it could be PUPPP. i don't know but this is what i looked up and found about itchy rashes during pregnancy
Up to 1 percent of pregnant women develop a condition characterized by itchy, red bumps and larger patches of a hive-like rash on their bellies. This is called pruritic urticarial papules and plaques of pregnancy (PUPPP) or polymorphic eruption of pregnancy.
PUPPP usually begins in the third trimester and is more common among women carrying twins and those having their first baby. The eruptions usually show up first on the abdomen around or in stretch marks (if you have any) and may spread to your thighs, buttocks, and arms. PUPPP is harmless for you and your baby, but it can itch like crazy!
Your doctor or midwife will want to see you for a diagnosis and will probably prescribe a topical ointment to give you some relief. She may also recommend an antihistamine. In severe cases, you may need a course of oral steroids.
PUPPP usually disappears within a few days after delivery, although it sometimes persists for several weeks. (In rare cases, it may even begin after you give birth.) Fortunately, it seldom appears again in subsequent pregnancies.
Even more rare than PUPPP is a skin condition called prurigo of pregnancy (or papular eruptions of pregnancy), which is characterized by many tiny bumps that may look like bug bites. These eruptions can occur anywhere on your body, but you're most likely to get them on your hands, feet, arms, and legs.
Although the eruptions can be itchy and annoying, prurigo of pregnancy appears to pose no risk to your baby. This condition generally starts around the beginning of the third trimester and may last for up to three months after you give birth.
In very rare cases, a pregnant woman will develop very itchy eruptions that start out like hives and then turn into large blistering lesions. This rash is called pemphigoid gestationis (or herpes gestationis, although it has nothing to do with herpes virus). The eruptions often start on the abdomen and spread to the arms and legs.
This condition is considered more serious than PUPPP because it may be associated with an increased risk for preterm delivery and fetal growth problems. It usually begins in the second or third trimester, but it can start anytime — even in the first week or two after you have your baby.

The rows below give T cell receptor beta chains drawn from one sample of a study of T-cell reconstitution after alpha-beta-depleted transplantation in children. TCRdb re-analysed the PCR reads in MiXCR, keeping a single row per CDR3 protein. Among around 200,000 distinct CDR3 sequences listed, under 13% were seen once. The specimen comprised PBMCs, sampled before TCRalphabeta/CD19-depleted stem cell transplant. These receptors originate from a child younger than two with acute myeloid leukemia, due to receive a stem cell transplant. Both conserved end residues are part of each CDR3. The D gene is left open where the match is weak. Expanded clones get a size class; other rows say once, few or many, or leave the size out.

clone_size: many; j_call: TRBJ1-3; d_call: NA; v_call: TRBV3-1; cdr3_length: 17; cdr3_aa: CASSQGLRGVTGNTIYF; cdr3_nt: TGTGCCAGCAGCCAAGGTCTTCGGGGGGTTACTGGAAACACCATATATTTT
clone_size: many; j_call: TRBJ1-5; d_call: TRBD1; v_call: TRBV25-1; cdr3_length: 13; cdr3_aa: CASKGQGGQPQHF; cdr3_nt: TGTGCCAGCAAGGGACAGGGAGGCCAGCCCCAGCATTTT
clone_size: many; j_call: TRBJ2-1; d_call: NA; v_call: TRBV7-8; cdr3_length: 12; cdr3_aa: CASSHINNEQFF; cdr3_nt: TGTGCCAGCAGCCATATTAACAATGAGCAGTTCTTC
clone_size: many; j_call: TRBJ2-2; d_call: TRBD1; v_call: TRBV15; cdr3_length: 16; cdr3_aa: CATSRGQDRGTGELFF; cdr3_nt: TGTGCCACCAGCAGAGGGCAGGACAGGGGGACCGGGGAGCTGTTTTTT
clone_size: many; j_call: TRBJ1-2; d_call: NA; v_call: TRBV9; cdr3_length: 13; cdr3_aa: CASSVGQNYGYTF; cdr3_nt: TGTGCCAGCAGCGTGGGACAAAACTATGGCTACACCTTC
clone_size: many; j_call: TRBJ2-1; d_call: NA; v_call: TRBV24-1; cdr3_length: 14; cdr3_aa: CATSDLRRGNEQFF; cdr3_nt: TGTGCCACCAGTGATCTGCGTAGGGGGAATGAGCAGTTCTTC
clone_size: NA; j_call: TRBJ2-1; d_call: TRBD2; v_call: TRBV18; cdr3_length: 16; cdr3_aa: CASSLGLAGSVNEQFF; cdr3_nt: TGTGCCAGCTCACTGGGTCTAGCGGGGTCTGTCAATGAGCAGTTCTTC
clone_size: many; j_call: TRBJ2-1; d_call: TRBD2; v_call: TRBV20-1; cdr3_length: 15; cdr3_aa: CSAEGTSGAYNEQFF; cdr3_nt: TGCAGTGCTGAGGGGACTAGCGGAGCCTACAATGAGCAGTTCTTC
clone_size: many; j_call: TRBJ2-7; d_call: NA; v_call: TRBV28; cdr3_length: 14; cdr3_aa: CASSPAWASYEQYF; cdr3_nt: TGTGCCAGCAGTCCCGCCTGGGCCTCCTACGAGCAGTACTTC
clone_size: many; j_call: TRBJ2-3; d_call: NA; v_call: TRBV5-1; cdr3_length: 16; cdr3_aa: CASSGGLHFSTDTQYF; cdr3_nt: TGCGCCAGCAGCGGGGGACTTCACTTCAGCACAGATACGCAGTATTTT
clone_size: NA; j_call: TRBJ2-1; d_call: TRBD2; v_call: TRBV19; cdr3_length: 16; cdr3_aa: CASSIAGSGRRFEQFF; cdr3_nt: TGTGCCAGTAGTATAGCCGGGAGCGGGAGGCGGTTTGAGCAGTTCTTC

Pemphigoid gestationis can come and go throughout pregnancy, and it often flares up after delivery as well. It usually happens again in subsequent pregnancies and tends to be more severe.
thanks for looking that up...i read up on that as well.
thing is..it's not itchy and not in large patches....more like tiny red bumps sporadically on my belly..
i placed a call into the doc...so we'll see..
hrm, i'm interested to hear what it is. please update us.
I have the same thing and have had it since very early on and the doc said its normal, just another one of those pregnancy things.
yeah the doc said it's nothing that stinks out in her mind...
If it spreads or begins to itch to give them a call.
But now it's all mental...I just feel itchy all over..but i know it's in my head now...lol...
So you've had it before , April1113?
I had a strange rash on my hips early in the second trimester. (maybe due to the maternity waist bands??). I freaked out and went to the primary care dr. It was basically nothing and had I waited a couple more days it would have disappeared. The dr. recommended a low dose hydrocortisone cream for a day or two. Skin rashes and itchy skin are very common in pregnancy!!! I read this in one of my baby books like the day AFTER i went to the doctor!!!
There are multiple red bumpy rashes that if you have during pregnancy, they need to be looked at by a doctor and diagnosed. And if one doc says not to worry about it over the phone or without seeing you and telling you what it is, you need to see someone that will find out what it is - there are a number of these rashes that are harmless to you, but are teratogenic (can cause deformities or more severe problems) for your baby (TORCH infections).
Viral infections in pregnancy are major causes of maternal and fetal illness and sometimes death. Infections can develop in the neonate transplacentally, perinatally (from vaginal secretions or blood), or postnatally (from breast milk or other sources). The consequences of neonatal infections vary depending on the virus and gestational age at exposure. The risk of infection is usually higher the younger the baby is in utero when exposed, some resulting in a congenital malformation syndrome.
Infections known to produce congenital defects have been described with the acronym TORCH (Toxoplasma, others, rubella, cytomegalovirus [CMV], herpes). The "others" category has rapidly expanded to include several viruses known to cause disease in your baby.
Traditionally, the only viral infections of concern during pregnancy were those caused by rubella virus, CMV, and herpes simplex virus (HSV). Other viruses now known to cause congenital infections include parvovirus B19 (B19V), varicella-zoster virus (VZV), West Nile virus, measles virus, enteroviruses, adenovirus, and human immunodeficiency virus (HIV).
Please - for anyone that develops a strange rash during pregnancy, or thinks they have been exposed to one of the viruses that I mentioned above - please see someone that will determine what it is. Best case scenario, it's nothing - but the stakes are too high to blow off as "just a virus". I am a physician